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Interview with ML Spencer

by Apr 30, 2020Wonderings0 comments

I’ve got a lot to say today, lol. Well, there’s also this, which is an interview with the fabulous ML Spencer, author of the bestselling Rhenwars Saga. In addition, she has a new series out, The Chaos Cycle. Book 1, Chains of Blood released a few months ago, and the most recent volume, Chains of Legacy, just dropped on April 30th.

Here we go!

1. What inspired you to become a writer? I ask this of everyone because the path to a writer can be a winding one.

From the time I could pick up a pencil, I was constantly making little books and stapling them together. Over the years, they just got bigger and bigger until one day I finished my first novel. There was a lot of starting and stopping along the way. I had parents who actively discouraged my writing because they saw it as an obsession. In fact, most people in my life thought I had an unhealthy relationship with writing because that’s all I ever wanted to do. Until one day my writing started paying the bills. Then, suddenly, it wasn’t an obsession anymore. My family decided it was “a job.”

2. Ha! That’s about the same with my parents. Now the person who’s the proudest of my writing career is my mom. So what did you do before you became a writer? Or what are you doing in addition to writing?

I am a high school science teacher. I teach regular Biology, AP Biology, and I’m lead of our school’s Biomedical Academy and Science Department Chair.

3. A science nerd, eh. I can relate. You’re known for the world of your fantastic, bestselling Rhenwars Saga. What was the inspiration for the series? And what can you tell us about it that’s not in the blurb?

I started writing Rhenwars after 9/11. There was so much hatred going on in America back then. I started wondering about this new enemy I was being told to hate and fear. Could there be a “their side” of the story? So I started researching American-Middle Eastern relations, Wahabism, and a whole bunch of other things that really opened my eyes to the idea that there really are many sides to every story, even though each side tends to claim moral justification.

So I got this idea of taking a very stereotypical, Western-based fantasy world and turn it on its head. You know that blacked-out area on the map walled off by mountains where the bad guys always come from? Maybe it’s black for a reason, and maybe the bad guys have a legitimate reason for wanting to get the hell out of there. What if those Western armies fighting the invasion are actually committing genocide against a nation of refugees? What if that familiar good vs evil archetype all boils down to just cultural constructs? Those were the kinds of ideas that started it all.

4. That’s a deep and devious way of getting that notion across. I remember reading the Belgariad, and as much as I love the series, even as a teenager, the portrayal of the Murgos and other ‘evil’ races bothered me so much. In your books, you don’t pull any punches with the story. It’s about grit, determination, and realizing that failure can happen even to heroes. Do those same elements enter into play in your new series, The Chaos Cycle? I believe book 1, Chains of Blood, was just released a few months ago, and you just released the sequel, Chains of Legacy. What can you tell us about the new series? Is it set in the same world as Rhenwars? Is Rhenwars required reading to understand The Chaos Cycle?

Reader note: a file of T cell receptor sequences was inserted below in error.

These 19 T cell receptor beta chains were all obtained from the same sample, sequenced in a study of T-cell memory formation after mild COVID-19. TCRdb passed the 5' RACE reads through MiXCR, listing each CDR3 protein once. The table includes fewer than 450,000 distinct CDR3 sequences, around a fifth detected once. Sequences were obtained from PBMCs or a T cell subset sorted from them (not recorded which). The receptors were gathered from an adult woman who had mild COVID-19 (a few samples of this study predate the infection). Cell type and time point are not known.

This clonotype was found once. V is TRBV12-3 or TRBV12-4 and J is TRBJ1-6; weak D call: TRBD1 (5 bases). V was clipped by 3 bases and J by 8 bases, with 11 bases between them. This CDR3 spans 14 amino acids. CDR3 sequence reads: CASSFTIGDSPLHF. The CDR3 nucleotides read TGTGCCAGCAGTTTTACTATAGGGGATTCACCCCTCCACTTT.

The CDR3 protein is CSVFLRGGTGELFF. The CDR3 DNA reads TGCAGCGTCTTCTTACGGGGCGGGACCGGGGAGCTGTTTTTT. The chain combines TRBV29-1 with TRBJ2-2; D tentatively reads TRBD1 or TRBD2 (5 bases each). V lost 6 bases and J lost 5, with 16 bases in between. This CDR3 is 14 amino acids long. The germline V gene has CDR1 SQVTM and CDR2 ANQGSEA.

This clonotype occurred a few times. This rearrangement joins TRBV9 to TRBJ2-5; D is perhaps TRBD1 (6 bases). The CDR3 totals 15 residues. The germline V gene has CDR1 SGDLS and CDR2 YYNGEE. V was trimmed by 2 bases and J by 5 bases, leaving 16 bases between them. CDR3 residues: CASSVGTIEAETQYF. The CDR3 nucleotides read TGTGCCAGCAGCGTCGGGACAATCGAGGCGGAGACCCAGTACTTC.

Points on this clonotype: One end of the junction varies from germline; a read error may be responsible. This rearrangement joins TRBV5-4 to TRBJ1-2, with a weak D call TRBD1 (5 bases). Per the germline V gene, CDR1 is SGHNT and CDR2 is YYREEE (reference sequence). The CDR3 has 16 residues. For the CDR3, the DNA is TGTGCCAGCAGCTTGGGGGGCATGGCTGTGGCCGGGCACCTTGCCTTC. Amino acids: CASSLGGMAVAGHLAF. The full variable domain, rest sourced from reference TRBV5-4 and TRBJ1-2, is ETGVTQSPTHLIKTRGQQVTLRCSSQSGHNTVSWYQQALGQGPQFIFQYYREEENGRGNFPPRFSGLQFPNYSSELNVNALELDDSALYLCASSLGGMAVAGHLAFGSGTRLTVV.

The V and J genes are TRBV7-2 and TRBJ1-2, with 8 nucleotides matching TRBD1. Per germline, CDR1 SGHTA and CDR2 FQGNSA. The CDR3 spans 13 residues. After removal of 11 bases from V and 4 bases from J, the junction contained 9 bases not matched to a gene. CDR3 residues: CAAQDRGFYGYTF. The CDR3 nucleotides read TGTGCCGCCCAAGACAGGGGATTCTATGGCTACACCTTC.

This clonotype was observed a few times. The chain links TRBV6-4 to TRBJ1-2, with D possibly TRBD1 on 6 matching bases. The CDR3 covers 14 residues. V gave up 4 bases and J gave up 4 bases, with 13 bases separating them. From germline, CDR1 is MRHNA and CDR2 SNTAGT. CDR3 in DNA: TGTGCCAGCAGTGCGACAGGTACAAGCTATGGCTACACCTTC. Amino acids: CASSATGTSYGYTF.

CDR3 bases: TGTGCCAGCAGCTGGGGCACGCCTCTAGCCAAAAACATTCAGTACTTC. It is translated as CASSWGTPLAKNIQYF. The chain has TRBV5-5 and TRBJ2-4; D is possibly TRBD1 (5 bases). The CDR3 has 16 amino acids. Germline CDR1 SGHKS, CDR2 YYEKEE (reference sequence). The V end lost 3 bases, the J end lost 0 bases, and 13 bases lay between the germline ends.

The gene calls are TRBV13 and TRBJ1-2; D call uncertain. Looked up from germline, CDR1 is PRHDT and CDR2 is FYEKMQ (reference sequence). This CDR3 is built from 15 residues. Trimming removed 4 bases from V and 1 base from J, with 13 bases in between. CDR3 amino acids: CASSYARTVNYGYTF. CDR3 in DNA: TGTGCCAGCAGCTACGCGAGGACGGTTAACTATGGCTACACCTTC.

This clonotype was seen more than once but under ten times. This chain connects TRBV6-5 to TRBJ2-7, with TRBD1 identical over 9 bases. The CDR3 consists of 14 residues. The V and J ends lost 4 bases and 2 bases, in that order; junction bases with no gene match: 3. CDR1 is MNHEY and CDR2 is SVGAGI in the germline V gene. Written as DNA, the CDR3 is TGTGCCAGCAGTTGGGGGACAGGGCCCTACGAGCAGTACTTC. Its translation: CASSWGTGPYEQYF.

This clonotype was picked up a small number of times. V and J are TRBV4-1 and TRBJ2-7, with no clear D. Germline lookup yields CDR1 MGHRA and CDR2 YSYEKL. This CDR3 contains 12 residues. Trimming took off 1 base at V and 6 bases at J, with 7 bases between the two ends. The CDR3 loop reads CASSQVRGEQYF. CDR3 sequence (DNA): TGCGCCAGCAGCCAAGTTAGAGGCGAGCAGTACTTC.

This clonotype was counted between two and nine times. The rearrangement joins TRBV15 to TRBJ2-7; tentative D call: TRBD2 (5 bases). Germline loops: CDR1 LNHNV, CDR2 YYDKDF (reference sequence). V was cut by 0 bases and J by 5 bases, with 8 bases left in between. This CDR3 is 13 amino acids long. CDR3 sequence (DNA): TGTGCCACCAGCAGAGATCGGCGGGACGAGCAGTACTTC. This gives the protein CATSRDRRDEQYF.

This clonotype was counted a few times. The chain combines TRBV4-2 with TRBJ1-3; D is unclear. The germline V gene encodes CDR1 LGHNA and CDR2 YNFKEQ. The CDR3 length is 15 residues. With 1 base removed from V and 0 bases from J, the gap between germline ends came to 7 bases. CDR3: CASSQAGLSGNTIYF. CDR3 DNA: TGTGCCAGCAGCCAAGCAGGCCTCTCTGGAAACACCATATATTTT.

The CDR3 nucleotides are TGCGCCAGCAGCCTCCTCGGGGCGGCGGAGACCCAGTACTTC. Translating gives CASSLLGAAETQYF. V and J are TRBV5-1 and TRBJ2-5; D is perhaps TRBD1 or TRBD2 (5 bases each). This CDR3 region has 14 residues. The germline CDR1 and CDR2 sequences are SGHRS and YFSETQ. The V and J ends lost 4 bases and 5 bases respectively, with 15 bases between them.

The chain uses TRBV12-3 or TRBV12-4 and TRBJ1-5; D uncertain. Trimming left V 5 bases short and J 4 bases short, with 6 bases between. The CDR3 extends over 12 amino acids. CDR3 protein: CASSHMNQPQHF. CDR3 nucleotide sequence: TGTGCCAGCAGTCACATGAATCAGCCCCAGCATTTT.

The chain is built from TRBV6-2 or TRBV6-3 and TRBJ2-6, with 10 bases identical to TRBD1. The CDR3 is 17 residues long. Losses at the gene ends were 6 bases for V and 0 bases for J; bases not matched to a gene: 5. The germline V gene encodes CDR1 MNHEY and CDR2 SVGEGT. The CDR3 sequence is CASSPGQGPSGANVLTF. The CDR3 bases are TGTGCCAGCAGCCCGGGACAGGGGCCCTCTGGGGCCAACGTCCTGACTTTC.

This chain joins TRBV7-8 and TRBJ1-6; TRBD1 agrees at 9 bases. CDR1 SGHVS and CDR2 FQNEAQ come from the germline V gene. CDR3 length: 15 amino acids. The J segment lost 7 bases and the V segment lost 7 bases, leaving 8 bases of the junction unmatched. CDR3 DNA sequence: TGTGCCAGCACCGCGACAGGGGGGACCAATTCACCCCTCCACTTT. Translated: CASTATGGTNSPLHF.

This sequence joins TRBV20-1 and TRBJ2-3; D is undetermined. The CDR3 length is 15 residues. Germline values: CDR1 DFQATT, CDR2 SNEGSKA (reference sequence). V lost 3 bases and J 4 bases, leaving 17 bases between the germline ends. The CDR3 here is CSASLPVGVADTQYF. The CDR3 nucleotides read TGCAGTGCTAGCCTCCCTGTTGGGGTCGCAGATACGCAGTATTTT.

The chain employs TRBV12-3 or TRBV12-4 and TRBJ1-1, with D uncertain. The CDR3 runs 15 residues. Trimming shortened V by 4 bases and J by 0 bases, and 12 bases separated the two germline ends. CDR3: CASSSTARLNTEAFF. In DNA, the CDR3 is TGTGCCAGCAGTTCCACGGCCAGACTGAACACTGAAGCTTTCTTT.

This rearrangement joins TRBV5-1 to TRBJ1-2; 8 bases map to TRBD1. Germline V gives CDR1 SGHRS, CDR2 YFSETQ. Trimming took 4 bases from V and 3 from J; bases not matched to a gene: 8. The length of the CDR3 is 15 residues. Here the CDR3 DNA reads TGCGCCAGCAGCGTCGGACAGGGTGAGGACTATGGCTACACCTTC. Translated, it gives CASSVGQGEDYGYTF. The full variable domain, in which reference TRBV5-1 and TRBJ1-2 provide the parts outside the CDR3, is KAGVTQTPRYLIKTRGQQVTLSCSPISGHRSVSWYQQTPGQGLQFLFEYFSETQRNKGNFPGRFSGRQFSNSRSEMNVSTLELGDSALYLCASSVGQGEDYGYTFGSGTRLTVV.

It does take place in the same world, but it’s got an entirely new cast of characters, a new threat, and goes to places in the world never visited in Rhenwars. So no knowledge of the previous series is needed . . .

. . . The Chaos Cycle is kind of a continuation of Rhenwars. It takes place in the same world, though years in the future. It had to be gritty and ugly, because a large part of the novel was based on the Battle of Aleppo. That really got to me, watching it play out day after day on TV. Chains of Blood had to be very real and very brutal to reflect that. But even at its grittiest and ugliest, it doesn’t come close to the humanitarian tragedy that inspired it.

5. That must have been hard; immersing yourself in a battle playing out live. You are careful to include the horror that underlies some of our favorite fantasy stories. Why is that? What themes are you playing with in your writing?

(answered above)

6. When you finish a difficult session, do you find yourself lingering in the world you created? Robert Jordan always said his wife knew when he was writing a scene from Padain Fain’s POV.

I’m pretty much always in my world, every quiet moment of the day. If I’m not actively doing something else, I’m daydreaming or plotting. I’ve pretty much lived there for the past twenty years. My characters are my friends, my loved ones. They are so real to me. When my mom died, I had just killed off a major character I was very attached to. I really felt like I was mourning two losses, not just one.

7. I know the feeling. Killing the ones I love is so hard. I did it once to a character to whom I’d really grown attached and it made me physically ill. I ended up resuscitating. In the story, he was only ‘mostly dead’.

Final question. How about audiobooks? Will there be any audiobook versions of your new series?

Podium Publishing picked up rights to the audiobooks for the Chaos Cycle, and they’ve hired a great narrator for the job! Chains of Blood should be out on Audible in April.

8. Anything else you want to tell us about you or your books? Like what you might want to get to later on?

I am already worldbuilding my next series, and I can’t wait to get to it. I’ve actually been working on the world for a couple of years now. I don’t want to say too much about it. You’ll just have to wait and see!

I’m excited to hear what you have in store! Thank you, ML!

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